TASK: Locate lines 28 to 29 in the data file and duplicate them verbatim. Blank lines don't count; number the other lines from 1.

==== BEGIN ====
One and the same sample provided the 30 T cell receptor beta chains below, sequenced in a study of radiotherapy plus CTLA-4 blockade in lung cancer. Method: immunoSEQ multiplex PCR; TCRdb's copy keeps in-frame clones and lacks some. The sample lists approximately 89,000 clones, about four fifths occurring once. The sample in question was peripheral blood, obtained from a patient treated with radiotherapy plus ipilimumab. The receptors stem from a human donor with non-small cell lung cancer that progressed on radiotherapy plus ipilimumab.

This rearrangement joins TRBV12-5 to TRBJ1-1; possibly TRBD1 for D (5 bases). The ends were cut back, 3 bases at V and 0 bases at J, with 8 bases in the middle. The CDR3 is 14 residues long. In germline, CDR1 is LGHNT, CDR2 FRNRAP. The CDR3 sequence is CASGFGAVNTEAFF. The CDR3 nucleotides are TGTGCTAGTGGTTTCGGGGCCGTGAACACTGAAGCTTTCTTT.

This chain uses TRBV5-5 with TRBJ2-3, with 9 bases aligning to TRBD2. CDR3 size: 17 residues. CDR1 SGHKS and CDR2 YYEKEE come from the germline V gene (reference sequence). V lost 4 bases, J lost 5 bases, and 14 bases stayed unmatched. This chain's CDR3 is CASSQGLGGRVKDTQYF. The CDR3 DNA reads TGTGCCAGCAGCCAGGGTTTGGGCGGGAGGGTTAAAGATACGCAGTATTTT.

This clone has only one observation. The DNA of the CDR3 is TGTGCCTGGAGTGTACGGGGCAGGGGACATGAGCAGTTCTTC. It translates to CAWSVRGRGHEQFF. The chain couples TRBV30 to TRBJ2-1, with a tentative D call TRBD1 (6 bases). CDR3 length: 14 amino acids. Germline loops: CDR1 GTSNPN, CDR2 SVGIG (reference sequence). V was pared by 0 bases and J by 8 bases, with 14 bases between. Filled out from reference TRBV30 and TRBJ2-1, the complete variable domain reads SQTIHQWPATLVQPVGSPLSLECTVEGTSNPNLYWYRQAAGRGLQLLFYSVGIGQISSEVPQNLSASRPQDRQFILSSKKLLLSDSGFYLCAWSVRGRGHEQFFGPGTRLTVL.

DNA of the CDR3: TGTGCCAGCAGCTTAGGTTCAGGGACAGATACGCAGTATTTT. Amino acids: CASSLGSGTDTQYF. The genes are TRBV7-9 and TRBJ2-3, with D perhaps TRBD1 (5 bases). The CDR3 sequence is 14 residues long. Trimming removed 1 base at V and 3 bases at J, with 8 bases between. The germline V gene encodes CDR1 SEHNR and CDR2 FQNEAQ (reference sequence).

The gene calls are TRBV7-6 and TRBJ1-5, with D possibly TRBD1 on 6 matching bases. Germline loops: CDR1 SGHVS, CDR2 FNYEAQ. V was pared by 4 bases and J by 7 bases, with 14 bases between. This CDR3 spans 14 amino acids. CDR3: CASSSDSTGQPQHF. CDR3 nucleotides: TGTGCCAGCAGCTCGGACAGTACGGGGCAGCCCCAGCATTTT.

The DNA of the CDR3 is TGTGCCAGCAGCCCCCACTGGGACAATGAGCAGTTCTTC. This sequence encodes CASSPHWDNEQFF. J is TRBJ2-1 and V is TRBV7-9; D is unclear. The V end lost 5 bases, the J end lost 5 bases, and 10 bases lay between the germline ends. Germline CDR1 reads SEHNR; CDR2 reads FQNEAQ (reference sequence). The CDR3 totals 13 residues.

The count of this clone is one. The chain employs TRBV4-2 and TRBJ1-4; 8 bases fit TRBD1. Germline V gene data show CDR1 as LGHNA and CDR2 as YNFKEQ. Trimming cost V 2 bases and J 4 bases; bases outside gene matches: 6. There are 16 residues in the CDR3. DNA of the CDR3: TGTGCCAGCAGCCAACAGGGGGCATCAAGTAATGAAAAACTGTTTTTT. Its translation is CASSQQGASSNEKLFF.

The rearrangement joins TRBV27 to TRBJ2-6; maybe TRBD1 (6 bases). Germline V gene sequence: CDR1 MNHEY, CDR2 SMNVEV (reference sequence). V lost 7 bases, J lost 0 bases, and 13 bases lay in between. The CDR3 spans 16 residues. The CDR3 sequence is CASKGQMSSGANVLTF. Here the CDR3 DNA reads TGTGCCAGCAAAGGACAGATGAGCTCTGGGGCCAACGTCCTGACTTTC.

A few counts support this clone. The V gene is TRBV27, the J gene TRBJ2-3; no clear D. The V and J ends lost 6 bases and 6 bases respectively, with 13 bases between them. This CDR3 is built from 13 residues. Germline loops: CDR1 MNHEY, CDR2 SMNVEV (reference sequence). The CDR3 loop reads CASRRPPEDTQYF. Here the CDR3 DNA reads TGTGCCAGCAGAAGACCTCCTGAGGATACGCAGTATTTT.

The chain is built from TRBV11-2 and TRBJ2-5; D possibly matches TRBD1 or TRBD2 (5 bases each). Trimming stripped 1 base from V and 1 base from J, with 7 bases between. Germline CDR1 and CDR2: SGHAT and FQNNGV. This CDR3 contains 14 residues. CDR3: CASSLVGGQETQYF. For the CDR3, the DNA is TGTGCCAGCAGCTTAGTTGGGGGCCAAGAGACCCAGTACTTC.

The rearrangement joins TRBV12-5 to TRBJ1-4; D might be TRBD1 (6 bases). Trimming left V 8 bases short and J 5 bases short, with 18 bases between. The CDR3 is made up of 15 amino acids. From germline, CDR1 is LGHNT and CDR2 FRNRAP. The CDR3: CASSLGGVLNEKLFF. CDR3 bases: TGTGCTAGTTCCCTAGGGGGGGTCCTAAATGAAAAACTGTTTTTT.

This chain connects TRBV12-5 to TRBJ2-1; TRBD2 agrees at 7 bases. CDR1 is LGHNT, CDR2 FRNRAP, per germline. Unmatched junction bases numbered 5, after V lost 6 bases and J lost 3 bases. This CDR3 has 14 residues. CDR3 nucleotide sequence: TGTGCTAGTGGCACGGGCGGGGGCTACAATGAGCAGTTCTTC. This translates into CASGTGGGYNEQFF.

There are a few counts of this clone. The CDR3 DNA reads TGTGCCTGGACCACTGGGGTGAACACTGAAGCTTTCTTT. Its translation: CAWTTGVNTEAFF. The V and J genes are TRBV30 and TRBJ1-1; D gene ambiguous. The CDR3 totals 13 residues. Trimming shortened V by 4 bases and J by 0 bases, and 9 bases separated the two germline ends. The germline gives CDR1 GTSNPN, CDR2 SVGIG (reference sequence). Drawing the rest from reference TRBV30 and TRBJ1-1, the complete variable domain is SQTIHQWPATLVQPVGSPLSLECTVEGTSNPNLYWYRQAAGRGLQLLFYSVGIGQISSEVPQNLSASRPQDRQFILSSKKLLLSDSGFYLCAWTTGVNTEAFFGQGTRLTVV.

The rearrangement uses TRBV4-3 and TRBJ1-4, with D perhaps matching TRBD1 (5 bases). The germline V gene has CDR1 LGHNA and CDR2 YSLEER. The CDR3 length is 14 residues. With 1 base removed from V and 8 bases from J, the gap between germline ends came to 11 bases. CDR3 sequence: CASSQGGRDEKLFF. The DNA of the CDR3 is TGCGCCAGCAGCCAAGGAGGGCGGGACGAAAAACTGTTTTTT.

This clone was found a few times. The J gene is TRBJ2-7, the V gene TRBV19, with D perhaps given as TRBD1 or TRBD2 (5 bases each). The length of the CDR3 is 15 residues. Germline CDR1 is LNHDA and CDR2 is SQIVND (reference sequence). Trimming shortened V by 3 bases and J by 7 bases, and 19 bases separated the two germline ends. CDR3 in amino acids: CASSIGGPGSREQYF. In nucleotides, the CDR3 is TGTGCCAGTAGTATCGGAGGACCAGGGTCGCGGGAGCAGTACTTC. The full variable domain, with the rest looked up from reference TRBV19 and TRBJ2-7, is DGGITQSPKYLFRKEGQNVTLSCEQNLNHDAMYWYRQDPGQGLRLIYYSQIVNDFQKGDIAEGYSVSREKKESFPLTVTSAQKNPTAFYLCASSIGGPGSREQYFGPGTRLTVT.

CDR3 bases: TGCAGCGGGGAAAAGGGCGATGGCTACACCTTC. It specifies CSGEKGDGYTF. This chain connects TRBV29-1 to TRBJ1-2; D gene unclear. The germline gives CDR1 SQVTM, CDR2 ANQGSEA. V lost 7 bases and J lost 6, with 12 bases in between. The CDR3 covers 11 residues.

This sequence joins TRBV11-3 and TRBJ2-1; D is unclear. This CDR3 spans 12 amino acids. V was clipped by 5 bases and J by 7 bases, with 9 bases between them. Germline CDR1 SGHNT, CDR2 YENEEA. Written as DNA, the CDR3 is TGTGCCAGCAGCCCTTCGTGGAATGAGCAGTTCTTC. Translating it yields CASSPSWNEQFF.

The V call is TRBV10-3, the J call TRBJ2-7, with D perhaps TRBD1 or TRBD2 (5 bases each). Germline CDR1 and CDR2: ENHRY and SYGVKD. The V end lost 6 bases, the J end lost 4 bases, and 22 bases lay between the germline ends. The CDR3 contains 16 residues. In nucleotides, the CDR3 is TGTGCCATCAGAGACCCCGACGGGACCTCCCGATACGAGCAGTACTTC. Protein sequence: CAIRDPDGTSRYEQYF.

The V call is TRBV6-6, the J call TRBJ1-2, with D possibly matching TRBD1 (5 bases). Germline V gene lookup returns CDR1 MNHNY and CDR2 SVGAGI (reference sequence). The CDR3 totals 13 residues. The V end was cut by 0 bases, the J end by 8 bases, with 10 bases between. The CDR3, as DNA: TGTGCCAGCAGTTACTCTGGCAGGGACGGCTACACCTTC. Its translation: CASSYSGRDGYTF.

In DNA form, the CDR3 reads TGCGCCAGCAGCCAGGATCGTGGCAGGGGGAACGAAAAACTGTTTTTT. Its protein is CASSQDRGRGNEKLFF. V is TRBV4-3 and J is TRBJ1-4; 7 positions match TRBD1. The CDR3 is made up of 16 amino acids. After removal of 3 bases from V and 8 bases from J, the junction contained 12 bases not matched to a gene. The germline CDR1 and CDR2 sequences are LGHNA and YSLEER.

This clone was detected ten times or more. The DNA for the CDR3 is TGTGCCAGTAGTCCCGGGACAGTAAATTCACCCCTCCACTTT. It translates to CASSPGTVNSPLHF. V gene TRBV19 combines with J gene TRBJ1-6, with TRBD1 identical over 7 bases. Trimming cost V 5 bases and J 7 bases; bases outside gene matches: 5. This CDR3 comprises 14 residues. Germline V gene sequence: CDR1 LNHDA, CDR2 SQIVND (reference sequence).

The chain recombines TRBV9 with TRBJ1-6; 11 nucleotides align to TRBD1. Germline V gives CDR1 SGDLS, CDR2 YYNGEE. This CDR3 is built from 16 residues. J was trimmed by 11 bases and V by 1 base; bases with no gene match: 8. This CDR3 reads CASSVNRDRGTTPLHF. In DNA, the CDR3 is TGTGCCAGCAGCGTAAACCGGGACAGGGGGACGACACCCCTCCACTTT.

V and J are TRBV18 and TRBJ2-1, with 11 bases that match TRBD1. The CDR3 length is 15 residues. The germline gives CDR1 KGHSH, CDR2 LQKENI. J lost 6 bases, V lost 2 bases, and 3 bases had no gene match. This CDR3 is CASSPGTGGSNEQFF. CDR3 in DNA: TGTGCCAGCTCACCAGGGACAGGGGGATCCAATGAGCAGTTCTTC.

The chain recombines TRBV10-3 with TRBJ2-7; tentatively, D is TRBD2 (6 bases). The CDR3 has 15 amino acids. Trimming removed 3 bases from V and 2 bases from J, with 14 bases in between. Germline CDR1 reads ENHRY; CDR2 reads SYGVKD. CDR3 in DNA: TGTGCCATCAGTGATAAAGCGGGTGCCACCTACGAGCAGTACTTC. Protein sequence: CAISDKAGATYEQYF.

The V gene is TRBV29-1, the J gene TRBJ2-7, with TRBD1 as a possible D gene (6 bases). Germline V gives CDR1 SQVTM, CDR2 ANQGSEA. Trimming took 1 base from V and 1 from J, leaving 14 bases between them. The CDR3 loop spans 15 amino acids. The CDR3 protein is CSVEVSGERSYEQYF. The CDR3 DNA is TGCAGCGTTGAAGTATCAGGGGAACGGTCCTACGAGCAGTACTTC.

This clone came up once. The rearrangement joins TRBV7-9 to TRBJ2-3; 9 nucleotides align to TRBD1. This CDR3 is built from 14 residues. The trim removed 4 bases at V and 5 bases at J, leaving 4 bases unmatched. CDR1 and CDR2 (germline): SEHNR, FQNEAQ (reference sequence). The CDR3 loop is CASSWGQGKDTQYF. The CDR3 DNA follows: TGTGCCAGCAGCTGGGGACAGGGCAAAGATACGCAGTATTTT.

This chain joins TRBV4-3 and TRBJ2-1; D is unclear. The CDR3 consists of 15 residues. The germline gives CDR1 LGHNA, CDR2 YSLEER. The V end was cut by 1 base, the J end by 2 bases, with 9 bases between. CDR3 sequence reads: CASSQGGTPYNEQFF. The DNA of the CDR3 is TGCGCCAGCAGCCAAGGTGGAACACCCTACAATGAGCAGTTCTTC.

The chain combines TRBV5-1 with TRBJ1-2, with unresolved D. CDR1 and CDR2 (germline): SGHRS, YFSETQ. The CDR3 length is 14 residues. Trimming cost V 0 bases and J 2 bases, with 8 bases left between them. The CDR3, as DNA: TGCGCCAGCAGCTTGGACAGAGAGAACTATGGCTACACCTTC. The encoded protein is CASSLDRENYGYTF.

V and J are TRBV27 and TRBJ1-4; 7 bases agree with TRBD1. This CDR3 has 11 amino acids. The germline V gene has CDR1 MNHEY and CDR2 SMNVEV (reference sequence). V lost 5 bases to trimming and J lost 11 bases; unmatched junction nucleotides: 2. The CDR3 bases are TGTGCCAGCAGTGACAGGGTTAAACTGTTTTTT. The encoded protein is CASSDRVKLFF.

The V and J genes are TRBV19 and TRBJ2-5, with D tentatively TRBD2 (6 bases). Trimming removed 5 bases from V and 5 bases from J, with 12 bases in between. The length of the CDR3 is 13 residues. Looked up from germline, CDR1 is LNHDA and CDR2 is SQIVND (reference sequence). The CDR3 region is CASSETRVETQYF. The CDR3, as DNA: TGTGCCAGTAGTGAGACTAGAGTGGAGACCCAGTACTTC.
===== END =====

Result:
This chain joins TRBV4-3 and TRBJ2-1; D is unclear. The CDR3 consists of 15 residues. The germline gives CDR1 LGHNA, CDR2 YSLEER. The V end was cut by 1 base, the J end by 2 bases, with 9 bases between. CDR3 sequence reads: CASSQGGTPYNEQFF. The DNA of the CDR3 is TGCGCCAGCAGCCAAGGTGGAACACCCTACAATGAGCAGTTCTTC.

The chain combines TRBV5-1 with TRBJ1-2, with unresolved D. CDR1 and CDR2 (germline): SGHRS, YFSETQ. The CDR3 length is 14 residues. Trimming cost V 0 bases and J 2 bases, with 8 bases left between them. The CDR3, as DNA: TGCGCCAGCAGCTTGGACAGAGAGAACTATGGCTACACCTTC. The encoded protein is CASSLDRENYGYTF.